Going completely diaper-free is not for everyone, but it’s a fascinating experience for those who do engage in it. This is, of course, how it was always done before diapers were commonplace, and is still done this way in many societies around the world; by some estimates, 85% of babies in the world do not wear diapers. Frequently called Elimination Communication in modern western usage, it’s an eye-opening revelation of the ignored and neglected abilities and awareness of infants and toddlers.
Full-time EC can save you hundreds of dollars, even if you use cloth for back-up. For instance, when our daughter was 5 months old, we switched completely to trim, cloth training pants instead of diapers, and the dozen-or-so training pants we invested in at that time lasted until we eventually graduated to underwear-only.
If you’re curious to learn more, even just to try it part-time, some great resources are The Diaper-Free Baby, Born Potty-Trained, Tribal Baby, and diaperfreebaby.org.
There are other benefits to reducing your dependence on diapers besides the obvious cost savings and environmental advantages. Here are just some of them, read this article for more:
- Diaper Rash is greatly reduced or even completely eliminated.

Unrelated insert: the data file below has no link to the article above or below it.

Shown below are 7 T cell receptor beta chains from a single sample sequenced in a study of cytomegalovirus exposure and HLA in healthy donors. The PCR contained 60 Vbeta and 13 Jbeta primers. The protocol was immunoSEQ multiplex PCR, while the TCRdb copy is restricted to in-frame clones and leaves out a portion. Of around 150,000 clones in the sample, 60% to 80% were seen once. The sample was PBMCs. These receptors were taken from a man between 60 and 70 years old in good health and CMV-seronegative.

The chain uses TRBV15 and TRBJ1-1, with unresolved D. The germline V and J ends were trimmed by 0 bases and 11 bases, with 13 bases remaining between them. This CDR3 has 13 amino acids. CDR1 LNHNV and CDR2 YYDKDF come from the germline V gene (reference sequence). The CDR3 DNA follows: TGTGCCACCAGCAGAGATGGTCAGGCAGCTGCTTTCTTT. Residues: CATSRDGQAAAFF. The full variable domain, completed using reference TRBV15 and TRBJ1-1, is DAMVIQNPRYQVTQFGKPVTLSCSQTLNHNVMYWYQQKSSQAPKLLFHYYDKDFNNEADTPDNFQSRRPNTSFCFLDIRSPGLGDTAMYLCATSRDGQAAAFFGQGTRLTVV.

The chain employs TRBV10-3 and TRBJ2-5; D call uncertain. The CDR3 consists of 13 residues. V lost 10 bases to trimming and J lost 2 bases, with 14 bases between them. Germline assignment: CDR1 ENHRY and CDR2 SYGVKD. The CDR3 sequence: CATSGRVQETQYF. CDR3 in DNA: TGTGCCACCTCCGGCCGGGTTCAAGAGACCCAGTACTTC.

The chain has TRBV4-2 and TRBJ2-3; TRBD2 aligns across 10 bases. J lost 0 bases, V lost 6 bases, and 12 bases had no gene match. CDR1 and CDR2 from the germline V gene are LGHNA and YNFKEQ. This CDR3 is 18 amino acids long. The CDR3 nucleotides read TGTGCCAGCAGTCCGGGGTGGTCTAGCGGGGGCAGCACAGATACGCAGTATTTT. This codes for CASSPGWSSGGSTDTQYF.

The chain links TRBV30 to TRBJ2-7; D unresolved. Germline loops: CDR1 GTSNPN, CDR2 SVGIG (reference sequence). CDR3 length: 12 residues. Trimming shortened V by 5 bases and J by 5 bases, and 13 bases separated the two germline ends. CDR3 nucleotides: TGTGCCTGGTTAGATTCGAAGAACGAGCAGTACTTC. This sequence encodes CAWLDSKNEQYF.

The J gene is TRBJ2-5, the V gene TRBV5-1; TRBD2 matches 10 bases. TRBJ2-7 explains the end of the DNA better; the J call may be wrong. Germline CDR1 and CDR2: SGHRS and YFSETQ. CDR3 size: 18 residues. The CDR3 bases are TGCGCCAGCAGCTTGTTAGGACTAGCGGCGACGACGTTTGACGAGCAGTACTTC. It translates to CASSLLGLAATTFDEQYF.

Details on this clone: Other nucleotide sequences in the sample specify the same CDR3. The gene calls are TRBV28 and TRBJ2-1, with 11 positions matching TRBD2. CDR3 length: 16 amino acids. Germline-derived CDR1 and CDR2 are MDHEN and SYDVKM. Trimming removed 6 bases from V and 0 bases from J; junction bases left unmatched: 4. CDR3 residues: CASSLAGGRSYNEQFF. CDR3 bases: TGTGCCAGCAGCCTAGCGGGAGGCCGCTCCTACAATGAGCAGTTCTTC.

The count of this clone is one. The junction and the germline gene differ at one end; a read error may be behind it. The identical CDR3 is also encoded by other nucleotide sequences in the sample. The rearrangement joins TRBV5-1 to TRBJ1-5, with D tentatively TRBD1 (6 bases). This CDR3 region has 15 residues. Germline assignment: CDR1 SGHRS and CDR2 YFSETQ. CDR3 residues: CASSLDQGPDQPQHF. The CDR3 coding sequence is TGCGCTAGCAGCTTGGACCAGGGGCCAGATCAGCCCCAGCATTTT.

- Diaper Bags are smaller, lighter, or unnecessary.
- Blowouts are rare, since babies will naturally prefer to poo in the ‘open’ rather than in their pants, when given the opportunity.
- Convenience when out and about: babies can go in any toilet or even outside, rather than having to find a safe place to lie them down to change them.
I’d like to conclude with this quote, from Jen Allbritton, CN, at The Weston A. Price Foundation, as food for thought:
According to Contemporary Pediatrics, over 50 percent of the world’s children are toilet trained between six months and one year of age, and 80 percent by one to two years, with 18 months as the average. This trend was also true in the United States prior to the mid 1950s when disposable diapers were introduced. However it is now only in the US and other “disposable diaper” nations that toilet training is delayed to 36 or 48 months.
Be sure to check out Part 5: Baby Bathtubs, Part 6: Baby Brain Boosters and Part 7: Baby Food.
[This post was written by Heather Dunham]
Photo: x86x86 under Creative Commons
The environmental impact of cloth diapers is severely mitigated, if not eliminated, if you live in a drought-prone part of the world. As to “toxic” chemicals, show me one study that establishes a real-world link between diapers and wipes and toxicity in a living creature. As to EC, it’s great if you have the time, but most modern Americans don’t.
@ Rich: It takes more water to produce a disposable diaper than it takes to wash a diaper (people have no idea how much water is used in pulp production and plastics manufacturing! It is crazy) . This is even more true now with high efficiency washers.
Disposable diapers are full of SAPs which are actually banned in feminine products because of their link to TSS. The perfumes and plastics are carcinogenic as well and disposable diapers have been linked to make infertility problems later in life.
@Rich, Kelly’s right, but the truth is, disposable diapers haven’t been around long enough to have reliable studies on their long-term effects. We don’t know how much harm disposables can cause, but the preliminary tests don’t look good.
My cloth diapered daughter was not easier to potty train. In fact, she was harder. 2 months after turning 3. Misery.